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With the ever-escalating prices for corn in the news, this veteran of many corn wars would like to point out that in the Midwest, corn may be the king, but his petite dark eyed queen is the soybean.
All the bad things they say about corn are true. It takes energy to grow, it takes energy to move to market, and it takes energy to refine. But in the end, the means are justified because we have found so many uses for corn. The markets justify the effort. Here around Langdon, we don’t believe in anyone or anything who claims to be king, but we do believe in a heritage that pays due respect to corn and the livestock that eats it.
A few hills over from Langdon, in Tarkio, Missouri, a farmer named David Rankin revolutionized farming with his approach to land buying”¦. and growing corn back in the early days of the last century. He even wrote a book about it. David Rankin found that he could pay for land purchases by growing corn and feeding it to hogs and cattle. We call that “walking the corn off the farm,” because in those days, most livestock that ate the grain walked a good distance to a rail terminal on their final trek to the abattoir.
The rush to corn and livestock made perfect sense in David Rankin’s day. Our immigrant population ate diets high in starches and carbohydrates, and craved the protein and fat of corn fed pork and beef. Not only was meat unrivaled as a protein source, but also lard was widely used for cooking and baking.
Then came the Quean Bean.
In the 1930’s, soybeans became popular as hay fed to livestock, mostly cattle. Recognized for their high protein content, soybean plants rivaled alfalfa. But the annual soybean crop provided only one cutting, compared to the perennial alfalfa, which gave 3 to 5 cuttings — and then re-emerged each spring to do the same thing all over again next year.
Over time, however, people learned that the real protein jackpot wasn’t in the soybean plant cut for hay, but in the grain that came from the mature soybean. They learned to extract oil from the beans and, that to be fully digestible, soybeans must be cooked. They learned to accomplish both outcomes with one process called extrusion.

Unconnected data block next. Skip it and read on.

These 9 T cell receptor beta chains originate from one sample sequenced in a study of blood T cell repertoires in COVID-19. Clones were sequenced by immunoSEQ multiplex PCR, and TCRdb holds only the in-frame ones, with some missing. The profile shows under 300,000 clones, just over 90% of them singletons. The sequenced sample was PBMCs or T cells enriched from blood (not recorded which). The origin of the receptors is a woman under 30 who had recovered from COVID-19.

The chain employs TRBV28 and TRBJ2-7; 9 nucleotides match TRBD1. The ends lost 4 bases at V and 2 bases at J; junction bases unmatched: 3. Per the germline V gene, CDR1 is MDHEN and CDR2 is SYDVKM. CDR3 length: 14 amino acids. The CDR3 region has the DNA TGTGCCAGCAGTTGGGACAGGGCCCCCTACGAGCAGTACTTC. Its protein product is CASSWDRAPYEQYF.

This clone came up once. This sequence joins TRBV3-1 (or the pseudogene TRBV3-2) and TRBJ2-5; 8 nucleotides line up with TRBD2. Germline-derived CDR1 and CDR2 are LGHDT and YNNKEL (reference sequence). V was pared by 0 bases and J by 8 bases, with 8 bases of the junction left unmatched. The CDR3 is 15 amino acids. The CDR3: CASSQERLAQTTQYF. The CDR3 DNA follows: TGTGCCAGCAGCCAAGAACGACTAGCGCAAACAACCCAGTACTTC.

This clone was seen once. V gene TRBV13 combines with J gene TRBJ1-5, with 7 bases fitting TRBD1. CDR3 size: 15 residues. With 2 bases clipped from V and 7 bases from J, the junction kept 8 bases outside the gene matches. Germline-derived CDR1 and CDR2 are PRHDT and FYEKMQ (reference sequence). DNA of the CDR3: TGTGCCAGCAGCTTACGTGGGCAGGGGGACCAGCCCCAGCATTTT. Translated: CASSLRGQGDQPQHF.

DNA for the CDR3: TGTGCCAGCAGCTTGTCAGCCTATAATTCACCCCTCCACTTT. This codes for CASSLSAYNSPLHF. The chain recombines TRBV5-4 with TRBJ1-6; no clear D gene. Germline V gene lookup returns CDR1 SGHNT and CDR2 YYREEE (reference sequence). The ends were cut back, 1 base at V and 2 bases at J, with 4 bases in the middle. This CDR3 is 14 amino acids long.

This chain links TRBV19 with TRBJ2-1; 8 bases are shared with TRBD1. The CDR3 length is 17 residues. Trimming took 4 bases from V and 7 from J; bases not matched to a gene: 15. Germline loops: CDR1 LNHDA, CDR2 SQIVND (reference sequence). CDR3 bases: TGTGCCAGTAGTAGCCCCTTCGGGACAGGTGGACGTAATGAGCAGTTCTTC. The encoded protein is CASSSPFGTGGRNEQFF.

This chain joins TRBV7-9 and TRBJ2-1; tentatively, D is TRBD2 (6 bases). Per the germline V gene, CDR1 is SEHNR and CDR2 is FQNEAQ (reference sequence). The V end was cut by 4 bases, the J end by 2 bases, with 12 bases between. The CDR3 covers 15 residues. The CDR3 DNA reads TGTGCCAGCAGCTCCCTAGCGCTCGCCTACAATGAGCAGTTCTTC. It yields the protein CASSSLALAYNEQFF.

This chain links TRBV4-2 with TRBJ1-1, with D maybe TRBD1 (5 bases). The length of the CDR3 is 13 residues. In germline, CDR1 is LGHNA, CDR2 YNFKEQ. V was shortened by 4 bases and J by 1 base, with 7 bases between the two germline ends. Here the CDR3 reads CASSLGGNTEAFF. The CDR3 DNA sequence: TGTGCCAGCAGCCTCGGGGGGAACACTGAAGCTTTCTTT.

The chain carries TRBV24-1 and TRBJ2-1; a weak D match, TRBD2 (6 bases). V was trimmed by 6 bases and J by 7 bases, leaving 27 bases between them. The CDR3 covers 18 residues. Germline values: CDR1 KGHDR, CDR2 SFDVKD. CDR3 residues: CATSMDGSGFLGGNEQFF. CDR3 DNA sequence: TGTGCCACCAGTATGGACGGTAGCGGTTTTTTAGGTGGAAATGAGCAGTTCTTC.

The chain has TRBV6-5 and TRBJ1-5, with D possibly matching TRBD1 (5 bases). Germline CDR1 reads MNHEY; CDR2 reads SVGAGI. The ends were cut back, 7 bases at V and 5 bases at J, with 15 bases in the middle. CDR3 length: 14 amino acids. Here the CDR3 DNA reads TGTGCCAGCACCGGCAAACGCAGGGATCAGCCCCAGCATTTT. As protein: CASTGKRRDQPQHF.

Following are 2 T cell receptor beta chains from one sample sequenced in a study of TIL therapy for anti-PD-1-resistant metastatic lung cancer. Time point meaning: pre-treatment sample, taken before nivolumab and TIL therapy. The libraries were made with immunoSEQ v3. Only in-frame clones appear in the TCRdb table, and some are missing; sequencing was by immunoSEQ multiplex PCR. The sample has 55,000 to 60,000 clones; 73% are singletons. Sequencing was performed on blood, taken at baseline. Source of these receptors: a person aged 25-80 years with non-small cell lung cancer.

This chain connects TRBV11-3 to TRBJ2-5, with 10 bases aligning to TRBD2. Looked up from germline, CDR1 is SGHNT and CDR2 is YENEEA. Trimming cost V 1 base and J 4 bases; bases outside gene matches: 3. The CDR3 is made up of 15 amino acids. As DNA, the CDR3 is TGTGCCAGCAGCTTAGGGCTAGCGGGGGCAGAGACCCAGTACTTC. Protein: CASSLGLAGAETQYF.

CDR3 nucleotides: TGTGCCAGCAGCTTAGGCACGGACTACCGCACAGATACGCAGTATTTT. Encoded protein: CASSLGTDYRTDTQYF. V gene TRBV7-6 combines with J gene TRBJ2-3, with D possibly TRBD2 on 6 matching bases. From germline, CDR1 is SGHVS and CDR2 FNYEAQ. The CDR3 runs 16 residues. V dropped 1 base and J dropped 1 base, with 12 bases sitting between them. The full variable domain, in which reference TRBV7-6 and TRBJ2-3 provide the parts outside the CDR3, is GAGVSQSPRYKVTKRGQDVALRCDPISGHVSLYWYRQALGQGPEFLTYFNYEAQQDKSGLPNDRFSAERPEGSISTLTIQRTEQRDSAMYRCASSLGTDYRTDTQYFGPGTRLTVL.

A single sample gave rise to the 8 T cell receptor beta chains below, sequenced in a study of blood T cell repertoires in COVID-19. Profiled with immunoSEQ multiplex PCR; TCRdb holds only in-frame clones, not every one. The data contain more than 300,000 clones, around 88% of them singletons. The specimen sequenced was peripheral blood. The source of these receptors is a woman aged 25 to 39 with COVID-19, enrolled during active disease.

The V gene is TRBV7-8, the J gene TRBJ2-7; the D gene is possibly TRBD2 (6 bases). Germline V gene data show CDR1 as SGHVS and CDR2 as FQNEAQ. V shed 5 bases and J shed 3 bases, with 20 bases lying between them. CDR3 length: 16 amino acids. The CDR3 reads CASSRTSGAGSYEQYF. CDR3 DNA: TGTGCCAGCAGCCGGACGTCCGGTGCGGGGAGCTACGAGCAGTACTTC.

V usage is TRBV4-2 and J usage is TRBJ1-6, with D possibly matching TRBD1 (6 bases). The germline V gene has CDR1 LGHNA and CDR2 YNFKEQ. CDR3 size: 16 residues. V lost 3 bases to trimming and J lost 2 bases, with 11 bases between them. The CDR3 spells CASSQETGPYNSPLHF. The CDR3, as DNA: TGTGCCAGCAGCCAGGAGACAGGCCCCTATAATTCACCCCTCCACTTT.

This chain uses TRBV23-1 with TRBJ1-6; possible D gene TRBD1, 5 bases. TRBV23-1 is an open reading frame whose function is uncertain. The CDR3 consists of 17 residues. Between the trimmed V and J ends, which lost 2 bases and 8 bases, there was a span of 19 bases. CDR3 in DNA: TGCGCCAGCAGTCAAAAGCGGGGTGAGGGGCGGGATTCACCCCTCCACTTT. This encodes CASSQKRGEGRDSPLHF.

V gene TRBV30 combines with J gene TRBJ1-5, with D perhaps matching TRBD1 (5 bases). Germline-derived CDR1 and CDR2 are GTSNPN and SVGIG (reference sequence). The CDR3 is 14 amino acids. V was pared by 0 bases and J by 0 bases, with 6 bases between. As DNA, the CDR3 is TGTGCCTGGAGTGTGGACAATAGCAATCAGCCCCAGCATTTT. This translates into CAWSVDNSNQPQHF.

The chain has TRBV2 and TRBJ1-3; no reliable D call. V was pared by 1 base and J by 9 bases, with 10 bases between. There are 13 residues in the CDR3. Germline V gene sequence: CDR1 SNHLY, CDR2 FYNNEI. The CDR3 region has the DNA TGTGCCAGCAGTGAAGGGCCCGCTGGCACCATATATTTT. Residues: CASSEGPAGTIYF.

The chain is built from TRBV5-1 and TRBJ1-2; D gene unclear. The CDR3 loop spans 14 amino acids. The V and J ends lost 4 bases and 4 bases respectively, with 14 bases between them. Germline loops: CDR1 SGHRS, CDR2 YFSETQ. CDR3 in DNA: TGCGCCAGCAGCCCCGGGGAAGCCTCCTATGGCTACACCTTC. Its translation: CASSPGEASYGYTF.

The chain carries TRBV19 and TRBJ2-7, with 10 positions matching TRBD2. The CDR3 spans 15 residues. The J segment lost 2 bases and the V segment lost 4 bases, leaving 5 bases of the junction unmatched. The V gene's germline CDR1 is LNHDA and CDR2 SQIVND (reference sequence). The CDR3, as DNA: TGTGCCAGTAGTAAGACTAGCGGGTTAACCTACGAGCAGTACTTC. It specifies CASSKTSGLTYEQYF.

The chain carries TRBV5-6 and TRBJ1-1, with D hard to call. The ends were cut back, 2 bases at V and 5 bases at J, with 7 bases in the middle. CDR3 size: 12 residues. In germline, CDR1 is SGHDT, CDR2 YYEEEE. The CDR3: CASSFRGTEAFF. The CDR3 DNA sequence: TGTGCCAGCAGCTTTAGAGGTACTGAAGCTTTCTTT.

Soybean field at sunset.
At first livestock producers used the Quean Bean to supplement livestock diets and gain better efficiency in converting grain to protein. Oil was the low value by-product of soymeal. Over the years the low price of soyoil encouraged its use, mostly for cooking. Then soybean producers and corporations worked together to find uses for oil other than cooking. All sorts of uses for soyoil surfaced. Many of them replaced petroleum products.
Then came renewable fuels.
With his high starch content, the King was a natural for making an alcohol fuel (ethanol) that could rival gasoline in price. But don’t count out the Quean Bean. The reason soybean prices are as high as they are today is because we started using soyoil to make biodiesel. (Europeans make their biodiesel out of rapeseed and canola oil.) This is nothing new. It’s exactly what Rudolf Diesel had in mind when he developed an engine that would replace animal power with a motor that could be fueled with what is grown on the farm.
But the Quean has an advantage over the King.
Thanks in large part to higher petroleum prices, the cost of producing corn now has increased dramatically, perhaps doubling in less than three years. Those direct, out-of-pocket production costs equal close to one-third the value of the crop.
But in today’s marketplace, soybean direct out-of-pocket production costs have increased by only 30 percent, and those costs equal little more than 15 percent of the value of an average crop if sold at today’s prices.
This spring, don’t be too surprised by a cry rising up from the U.S. grain belt: “The King is dead, long live the Quean!”